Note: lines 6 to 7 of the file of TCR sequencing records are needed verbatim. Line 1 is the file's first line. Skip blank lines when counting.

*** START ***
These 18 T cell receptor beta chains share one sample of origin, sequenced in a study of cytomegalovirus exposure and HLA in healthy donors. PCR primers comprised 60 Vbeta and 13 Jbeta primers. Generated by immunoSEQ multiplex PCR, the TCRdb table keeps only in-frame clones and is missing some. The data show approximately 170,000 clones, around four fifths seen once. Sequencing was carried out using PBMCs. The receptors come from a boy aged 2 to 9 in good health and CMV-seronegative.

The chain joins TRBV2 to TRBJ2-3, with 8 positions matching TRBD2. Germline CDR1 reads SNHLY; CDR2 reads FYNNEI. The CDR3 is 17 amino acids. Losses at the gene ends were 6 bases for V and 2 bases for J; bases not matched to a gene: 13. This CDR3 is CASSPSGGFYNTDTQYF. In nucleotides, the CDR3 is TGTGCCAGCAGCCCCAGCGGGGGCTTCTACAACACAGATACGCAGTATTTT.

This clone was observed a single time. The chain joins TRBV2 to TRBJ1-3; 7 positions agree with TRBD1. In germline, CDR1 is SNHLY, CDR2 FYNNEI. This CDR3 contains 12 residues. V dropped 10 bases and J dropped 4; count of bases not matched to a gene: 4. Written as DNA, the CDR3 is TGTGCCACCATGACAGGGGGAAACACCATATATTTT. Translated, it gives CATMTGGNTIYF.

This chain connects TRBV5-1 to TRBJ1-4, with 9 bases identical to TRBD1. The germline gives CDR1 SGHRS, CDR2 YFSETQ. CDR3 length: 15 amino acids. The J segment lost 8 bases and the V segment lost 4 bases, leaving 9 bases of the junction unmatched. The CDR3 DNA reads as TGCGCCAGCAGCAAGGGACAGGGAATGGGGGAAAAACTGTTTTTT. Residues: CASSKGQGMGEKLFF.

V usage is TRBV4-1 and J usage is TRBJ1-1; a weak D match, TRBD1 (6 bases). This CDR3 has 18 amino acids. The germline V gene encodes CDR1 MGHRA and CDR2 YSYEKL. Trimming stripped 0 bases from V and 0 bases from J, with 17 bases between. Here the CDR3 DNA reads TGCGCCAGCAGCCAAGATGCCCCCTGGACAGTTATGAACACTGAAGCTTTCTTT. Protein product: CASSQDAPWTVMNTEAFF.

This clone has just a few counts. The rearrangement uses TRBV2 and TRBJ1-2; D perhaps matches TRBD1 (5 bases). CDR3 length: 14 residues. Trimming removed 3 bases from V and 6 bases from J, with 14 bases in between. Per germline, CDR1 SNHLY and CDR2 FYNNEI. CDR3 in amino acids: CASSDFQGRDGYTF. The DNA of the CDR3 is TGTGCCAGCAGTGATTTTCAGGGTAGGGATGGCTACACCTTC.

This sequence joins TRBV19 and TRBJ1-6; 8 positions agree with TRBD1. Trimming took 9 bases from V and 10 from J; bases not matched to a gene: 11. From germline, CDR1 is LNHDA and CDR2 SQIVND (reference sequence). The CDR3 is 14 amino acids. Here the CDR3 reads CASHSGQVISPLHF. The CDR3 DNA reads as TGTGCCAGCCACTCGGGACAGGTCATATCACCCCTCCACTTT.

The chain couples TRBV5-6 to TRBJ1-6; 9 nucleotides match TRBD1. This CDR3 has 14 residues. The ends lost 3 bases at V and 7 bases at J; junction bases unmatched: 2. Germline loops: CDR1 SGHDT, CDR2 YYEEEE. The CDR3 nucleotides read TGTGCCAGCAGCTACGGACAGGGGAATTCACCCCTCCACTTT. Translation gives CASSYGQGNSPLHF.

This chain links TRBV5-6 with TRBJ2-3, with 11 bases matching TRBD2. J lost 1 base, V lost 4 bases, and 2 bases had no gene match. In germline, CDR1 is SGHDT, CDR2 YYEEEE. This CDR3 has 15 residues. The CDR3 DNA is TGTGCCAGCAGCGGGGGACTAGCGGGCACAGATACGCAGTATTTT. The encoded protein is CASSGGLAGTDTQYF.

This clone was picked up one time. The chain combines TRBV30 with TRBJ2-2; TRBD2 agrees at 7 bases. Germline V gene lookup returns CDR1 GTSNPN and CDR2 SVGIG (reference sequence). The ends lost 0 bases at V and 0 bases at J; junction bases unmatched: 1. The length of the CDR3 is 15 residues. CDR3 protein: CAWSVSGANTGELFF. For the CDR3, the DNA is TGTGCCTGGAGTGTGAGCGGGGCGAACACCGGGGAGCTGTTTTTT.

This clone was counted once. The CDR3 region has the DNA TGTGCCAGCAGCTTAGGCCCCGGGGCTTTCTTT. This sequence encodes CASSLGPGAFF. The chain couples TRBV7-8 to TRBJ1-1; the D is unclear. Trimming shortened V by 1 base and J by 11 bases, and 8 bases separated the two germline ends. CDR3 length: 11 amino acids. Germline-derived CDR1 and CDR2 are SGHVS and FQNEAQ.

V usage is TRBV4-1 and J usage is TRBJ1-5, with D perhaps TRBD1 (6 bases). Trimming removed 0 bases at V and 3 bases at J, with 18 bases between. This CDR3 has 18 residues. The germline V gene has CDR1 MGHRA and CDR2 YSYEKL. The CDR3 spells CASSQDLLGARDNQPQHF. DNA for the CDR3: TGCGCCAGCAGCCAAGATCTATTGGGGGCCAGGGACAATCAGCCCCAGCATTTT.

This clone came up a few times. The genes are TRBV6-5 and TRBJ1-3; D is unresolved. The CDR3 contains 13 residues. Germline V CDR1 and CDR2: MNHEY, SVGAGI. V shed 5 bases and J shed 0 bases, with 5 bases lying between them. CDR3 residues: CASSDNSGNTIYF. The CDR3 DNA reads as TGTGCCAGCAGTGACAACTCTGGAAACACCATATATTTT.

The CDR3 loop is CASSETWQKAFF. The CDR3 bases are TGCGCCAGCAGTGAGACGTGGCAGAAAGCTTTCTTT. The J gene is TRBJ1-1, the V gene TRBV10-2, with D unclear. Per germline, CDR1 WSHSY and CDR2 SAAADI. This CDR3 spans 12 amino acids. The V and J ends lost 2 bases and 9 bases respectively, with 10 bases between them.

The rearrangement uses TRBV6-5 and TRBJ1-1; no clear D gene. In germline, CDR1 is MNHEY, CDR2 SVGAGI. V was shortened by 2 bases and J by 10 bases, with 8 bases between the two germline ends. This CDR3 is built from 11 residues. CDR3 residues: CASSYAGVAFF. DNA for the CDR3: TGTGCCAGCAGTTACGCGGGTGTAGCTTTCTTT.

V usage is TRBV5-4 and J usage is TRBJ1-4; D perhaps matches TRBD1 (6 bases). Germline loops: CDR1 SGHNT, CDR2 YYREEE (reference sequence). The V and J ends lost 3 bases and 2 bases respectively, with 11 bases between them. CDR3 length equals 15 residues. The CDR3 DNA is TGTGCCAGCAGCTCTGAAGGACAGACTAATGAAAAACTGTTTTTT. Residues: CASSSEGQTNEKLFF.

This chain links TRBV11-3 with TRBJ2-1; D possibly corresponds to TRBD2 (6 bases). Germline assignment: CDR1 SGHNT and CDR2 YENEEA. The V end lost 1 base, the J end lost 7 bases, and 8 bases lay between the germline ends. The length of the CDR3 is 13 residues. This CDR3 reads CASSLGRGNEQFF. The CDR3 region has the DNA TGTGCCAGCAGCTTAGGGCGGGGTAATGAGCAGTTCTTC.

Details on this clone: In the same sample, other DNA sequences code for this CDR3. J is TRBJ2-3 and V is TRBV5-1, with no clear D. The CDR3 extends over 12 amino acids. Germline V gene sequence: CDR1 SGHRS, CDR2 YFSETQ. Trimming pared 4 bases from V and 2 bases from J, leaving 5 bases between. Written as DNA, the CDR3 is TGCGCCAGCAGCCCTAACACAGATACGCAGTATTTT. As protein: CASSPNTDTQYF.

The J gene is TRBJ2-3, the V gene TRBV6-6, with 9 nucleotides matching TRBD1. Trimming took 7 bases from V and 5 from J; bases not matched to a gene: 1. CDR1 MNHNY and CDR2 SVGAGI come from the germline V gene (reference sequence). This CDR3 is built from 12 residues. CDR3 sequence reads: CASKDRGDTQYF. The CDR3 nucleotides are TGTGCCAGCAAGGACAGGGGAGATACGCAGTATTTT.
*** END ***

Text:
This clone has just a few counts. The rearrangement uses TRBV2 and TRBJ1-2; D perhaps matches TRBD1 (5 bases). CDR3 length: 14 residues. Trimming removed 3 bases from V and 6 bases from J, with 14 bases in between. Per germline, CDR1 SNHLY and CDR2 FYNNEI. CDR3 in amino acids: CASSDFQGRDGYTF. The DNA of the CDR3 is TGTGCCAGCAGTGATTTTCAGGGTAGGGATGGCTACACCTTC.

This sequence joins TRBV19 and TRBJ1-6; 8 positions agree with TRBD1. Trimming took 9 bases from V and 10 from J; bases not matched to a gene: 11. From germline, CDR1 is LNHDA and CDR2 SQIVND (reference sequence). The CDR3 is 14 amino acids. Here the CDR3 reads CASHSGQVISPLHF. The CDR3 DNA reads as TGTGCCAGCCACTCGGGACAGGTCATATCACCCCTCCACTTT.